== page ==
• Saturday, June 15, 2024
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Foreign manufacturers eye Nigeria’s $153m motorcycle market

MAX donates low-emission motorcycles to Lagos agency

Despite the ban on the use of motorcycles as a means of human transportation in major cities in Nigeria, foreign investors are still able to sniff untapped opportunities in Nigeria’s transport and motorcycle industry.

According to data from the National Bureau of Statistics (NBS), the motorcycles usually imported from India, China, Indonesia, and Japan contributed N416 billion to the total imports in 2020, this is however a 14 percent drop from the N486 billion it contributed in the same period of 2019. The drop may be attributed to the impact of the Coronavirus pandemic.

In 2018, it achieved N204 billion, which represented an increase of 183 percent from the N72 billion realised in 2017; although data for the second quarter of 2017 was not available.

An example of manufacturers looking to tap into this market is Hero MotoCorp, one of the world’s largest manufacturers of motorcycles and scooters, which has made investments to tap from Nigeria’s $153 million two-wheelers industry through its specially made-for-Nigeria motorcycle named Hunter.

The Indian manufacturer recognised an active market in Nigeria which required specific conditions, as the machine offers multiple benefits of modern technology, best mileage, longer engine life, and a comfortable long seat at an attractive introductory price.

The machine also has a metallic bash plate protecting the engine on rough roads, a combi-lock to protect it from theft, and tyre pressure monitoring indicator (accessory) to prevent deflation and puncture while on rugged terrains. Furthermore, it has an industry-first 12-month or 75,000km Engine Warranty.

Beyond the production of machines for Nigerian conditions, the company affirms that it is looking to grow its presence in Nigeria through the establishment of various outlets.

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Anil Sahgal, managing director, Automotive Division, Kewalram Chanrai Group, the exclusive distributor of Hero MotoCorp in Nigeria, says while they focus on satisfying consumers, the company aims to significantly increase its presence in the Nigerian market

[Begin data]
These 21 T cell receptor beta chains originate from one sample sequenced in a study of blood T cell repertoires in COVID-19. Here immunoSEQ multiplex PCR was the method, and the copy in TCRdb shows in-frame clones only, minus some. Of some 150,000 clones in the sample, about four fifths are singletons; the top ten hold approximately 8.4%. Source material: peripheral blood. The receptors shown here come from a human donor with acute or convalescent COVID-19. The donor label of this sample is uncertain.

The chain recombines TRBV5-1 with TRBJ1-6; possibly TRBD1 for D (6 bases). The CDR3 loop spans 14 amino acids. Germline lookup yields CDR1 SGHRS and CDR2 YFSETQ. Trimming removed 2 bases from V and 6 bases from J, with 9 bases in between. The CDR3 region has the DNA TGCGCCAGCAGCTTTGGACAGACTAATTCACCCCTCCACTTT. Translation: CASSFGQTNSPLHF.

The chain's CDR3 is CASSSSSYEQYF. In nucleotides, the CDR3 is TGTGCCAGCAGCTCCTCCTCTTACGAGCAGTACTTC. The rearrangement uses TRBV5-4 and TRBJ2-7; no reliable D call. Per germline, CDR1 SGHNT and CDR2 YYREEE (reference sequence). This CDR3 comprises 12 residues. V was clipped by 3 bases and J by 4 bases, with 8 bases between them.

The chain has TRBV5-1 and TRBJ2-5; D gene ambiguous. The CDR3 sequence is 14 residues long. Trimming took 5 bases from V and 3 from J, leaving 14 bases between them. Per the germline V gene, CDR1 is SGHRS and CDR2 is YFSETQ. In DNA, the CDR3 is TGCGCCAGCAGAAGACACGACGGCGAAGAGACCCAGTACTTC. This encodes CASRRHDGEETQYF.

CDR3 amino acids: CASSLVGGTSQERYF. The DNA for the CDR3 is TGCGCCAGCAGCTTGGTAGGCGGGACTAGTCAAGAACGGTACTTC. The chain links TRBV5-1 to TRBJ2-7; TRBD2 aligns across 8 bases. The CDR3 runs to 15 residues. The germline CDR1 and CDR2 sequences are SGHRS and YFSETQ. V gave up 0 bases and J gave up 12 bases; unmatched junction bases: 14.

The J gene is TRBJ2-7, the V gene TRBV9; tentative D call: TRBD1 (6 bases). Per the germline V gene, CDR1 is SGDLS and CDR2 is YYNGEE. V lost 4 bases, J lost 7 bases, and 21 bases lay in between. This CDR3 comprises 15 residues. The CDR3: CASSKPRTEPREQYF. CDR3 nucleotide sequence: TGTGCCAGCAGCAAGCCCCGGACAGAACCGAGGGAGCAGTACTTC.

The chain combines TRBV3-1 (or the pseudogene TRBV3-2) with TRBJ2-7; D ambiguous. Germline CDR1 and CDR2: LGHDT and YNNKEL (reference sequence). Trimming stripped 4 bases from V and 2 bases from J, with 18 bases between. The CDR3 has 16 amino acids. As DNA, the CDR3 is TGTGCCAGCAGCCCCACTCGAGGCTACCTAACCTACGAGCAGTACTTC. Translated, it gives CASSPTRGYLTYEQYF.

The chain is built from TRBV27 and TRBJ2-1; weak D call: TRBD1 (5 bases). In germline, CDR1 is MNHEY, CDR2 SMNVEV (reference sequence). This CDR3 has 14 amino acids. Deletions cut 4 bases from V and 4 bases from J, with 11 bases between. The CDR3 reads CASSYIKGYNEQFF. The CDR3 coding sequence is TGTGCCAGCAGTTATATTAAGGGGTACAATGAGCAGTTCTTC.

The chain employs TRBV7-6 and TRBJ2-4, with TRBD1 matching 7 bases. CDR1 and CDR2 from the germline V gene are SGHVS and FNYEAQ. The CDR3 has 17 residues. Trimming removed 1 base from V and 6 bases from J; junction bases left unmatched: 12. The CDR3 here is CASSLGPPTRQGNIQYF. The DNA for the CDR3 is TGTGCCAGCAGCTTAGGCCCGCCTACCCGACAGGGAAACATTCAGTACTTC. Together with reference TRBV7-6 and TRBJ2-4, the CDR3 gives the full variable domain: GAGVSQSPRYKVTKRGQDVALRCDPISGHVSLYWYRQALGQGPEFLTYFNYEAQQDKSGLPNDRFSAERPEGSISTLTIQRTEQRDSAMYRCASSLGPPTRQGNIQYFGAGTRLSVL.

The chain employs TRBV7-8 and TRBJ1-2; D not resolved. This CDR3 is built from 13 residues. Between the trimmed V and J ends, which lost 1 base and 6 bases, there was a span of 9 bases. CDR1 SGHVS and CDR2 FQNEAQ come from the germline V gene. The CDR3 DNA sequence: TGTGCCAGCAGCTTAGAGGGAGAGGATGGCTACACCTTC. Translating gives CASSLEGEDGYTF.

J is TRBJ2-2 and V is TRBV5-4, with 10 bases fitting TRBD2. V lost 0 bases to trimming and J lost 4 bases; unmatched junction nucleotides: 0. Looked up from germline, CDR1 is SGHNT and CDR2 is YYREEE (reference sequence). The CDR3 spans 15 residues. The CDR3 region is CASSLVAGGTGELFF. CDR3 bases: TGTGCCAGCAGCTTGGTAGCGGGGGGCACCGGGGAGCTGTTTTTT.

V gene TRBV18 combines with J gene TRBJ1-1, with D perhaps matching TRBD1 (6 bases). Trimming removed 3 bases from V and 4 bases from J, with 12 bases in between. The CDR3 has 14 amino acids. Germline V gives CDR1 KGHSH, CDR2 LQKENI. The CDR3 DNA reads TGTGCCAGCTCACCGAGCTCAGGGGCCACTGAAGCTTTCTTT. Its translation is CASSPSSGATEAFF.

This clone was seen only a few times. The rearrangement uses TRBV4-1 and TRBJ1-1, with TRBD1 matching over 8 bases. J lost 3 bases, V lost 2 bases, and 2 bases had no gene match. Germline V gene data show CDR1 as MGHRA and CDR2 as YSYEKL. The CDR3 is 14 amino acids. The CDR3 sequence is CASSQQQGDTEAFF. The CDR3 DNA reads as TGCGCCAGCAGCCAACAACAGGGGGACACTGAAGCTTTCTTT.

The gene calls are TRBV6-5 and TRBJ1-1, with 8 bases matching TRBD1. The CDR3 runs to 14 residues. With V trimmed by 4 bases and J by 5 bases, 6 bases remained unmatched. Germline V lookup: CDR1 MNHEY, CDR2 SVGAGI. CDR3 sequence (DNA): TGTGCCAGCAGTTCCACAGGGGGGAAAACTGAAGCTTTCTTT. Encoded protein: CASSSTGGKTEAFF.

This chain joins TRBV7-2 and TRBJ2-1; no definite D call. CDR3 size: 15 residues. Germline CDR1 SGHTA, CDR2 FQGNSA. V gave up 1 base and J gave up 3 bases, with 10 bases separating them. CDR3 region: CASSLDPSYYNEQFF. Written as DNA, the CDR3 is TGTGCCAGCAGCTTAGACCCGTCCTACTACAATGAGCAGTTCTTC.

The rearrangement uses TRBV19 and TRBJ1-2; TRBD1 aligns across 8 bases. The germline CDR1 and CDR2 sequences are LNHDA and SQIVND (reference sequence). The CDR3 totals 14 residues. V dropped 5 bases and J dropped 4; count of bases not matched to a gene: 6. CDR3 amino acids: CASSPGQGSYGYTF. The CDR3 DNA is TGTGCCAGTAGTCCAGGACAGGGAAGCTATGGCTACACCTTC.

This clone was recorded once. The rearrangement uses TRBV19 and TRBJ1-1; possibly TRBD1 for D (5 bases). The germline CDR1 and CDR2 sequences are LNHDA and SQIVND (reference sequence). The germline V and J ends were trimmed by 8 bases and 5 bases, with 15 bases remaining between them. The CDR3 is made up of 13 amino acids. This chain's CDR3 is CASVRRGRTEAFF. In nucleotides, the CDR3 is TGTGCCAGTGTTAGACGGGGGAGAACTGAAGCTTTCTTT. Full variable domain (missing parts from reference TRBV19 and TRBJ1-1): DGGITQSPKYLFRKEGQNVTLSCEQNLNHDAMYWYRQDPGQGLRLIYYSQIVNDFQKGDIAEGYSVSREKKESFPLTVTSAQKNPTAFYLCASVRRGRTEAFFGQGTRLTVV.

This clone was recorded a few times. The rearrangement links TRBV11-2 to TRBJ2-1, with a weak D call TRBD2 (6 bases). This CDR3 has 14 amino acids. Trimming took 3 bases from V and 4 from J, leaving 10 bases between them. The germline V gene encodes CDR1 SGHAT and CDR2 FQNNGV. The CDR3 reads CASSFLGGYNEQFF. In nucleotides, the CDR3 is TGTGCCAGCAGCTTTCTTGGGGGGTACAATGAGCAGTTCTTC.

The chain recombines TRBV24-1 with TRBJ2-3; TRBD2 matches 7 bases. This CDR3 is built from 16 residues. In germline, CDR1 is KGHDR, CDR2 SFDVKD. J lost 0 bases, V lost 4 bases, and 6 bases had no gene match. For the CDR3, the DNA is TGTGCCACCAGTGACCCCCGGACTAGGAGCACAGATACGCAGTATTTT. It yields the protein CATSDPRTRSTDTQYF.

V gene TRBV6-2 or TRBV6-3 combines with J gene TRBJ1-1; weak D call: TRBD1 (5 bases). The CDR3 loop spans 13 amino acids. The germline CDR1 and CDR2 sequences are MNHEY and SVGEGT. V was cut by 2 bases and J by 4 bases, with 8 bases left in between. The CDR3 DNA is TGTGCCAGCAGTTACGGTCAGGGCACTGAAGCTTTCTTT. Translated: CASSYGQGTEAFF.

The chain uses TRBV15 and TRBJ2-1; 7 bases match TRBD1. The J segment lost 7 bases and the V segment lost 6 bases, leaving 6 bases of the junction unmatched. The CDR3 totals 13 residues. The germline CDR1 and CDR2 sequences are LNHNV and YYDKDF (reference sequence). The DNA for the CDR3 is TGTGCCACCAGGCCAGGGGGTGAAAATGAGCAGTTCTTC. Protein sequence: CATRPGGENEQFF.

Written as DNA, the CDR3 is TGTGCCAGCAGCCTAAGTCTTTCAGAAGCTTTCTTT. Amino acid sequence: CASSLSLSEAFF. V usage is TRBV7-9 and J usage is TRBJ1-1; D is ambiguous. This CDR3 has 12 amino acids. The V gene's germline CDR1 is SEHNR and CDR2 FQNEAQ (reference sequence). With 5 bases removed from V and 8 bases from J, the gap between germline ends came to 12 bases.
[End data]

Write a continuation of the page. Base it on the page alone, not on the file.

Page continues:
“Hero MotoCorp is also planning to have almost forty outlets in twenty towns across Nigeria and will have a pan-country presence through dealers and parts distributors. In addition, an extensive network of over five thousand trained technicians pan-Nigeria will ensure easy access to service and parts for all customers. Powerful Ride, Smart Technology, Unmistakably Stylish,” he states.

In recent years, the importation of motorcycles in Nigeria has been significantly driven by rising urbanisation, growing youth population, and increased businesses and investment.

This also presents an opportunity for more investors to come in as the Nigeria Two-Wheeler Market report by Market Research reveals that the sector has a promising future in the country.

“Nigeria two-wheeler market is projected to surpass $153 million by 2023. Growing demand for two-wheelers in Nigeria has been backed by their higher fuel efficiency and easy manoeuvrability.

“Moreover, their affordability coupled with rising prices of passenger cars are further anticipated to contribute to the growing demand for two-wheelers in Nigeria over the next five years,” the report states

Economic experts believe that the coming of Hero will reduce the country’s unemployment rate, which currently stands at 33 percent and in the same vein boosts economic activities through the inflow of Foreign Direct Investment.

Following the ban on the use of motorcycles as a means of human transportation in Lagos, the most populated and the busiest city in Nigeria, the ingenuity of Nigerians was piqued and this resulted in a boom in the logistics services industry.

With a minimum of N700 and a maximum of N3,000, depending on the location, urgency, and package, people can easily send and receive products in less than 24 hours. The sector has become increasingly competitive with the increase in the number of entrepreneurs, particularly online vendors.

Although motorcycle imports have increased despite the ban, this has simply fuelled activities in the logistics industry. This has also prompted manufacturers of motorcycles like Hero MotoCorp to still see limitless opportunities in the Nigerian market.

GoldStein Market Intelligence in its Nigeria Two-Wheeler Market report reveals that as of 2019 Nigeria held the position of the second biggest market in Africa’s two-wheeler industry; hence it has captured the attention of Chinese and Indian manufacturers

“Nigeria represented the second-biggest offer in the African Two-Wheeler Market in 2019, this was due to insufficient public intra-city transport framework, expanding monetary action and rising interest for last-mile conveyance purpose,” it states

The report also projects that the industry is also expected to grow at a CAGR of 13.31 percent.

Despite the huge demand for motorcycles, Nigeria relies on the importation of Completely Knocked Down (CKD) parts from Asian countries, which are assembled in the country.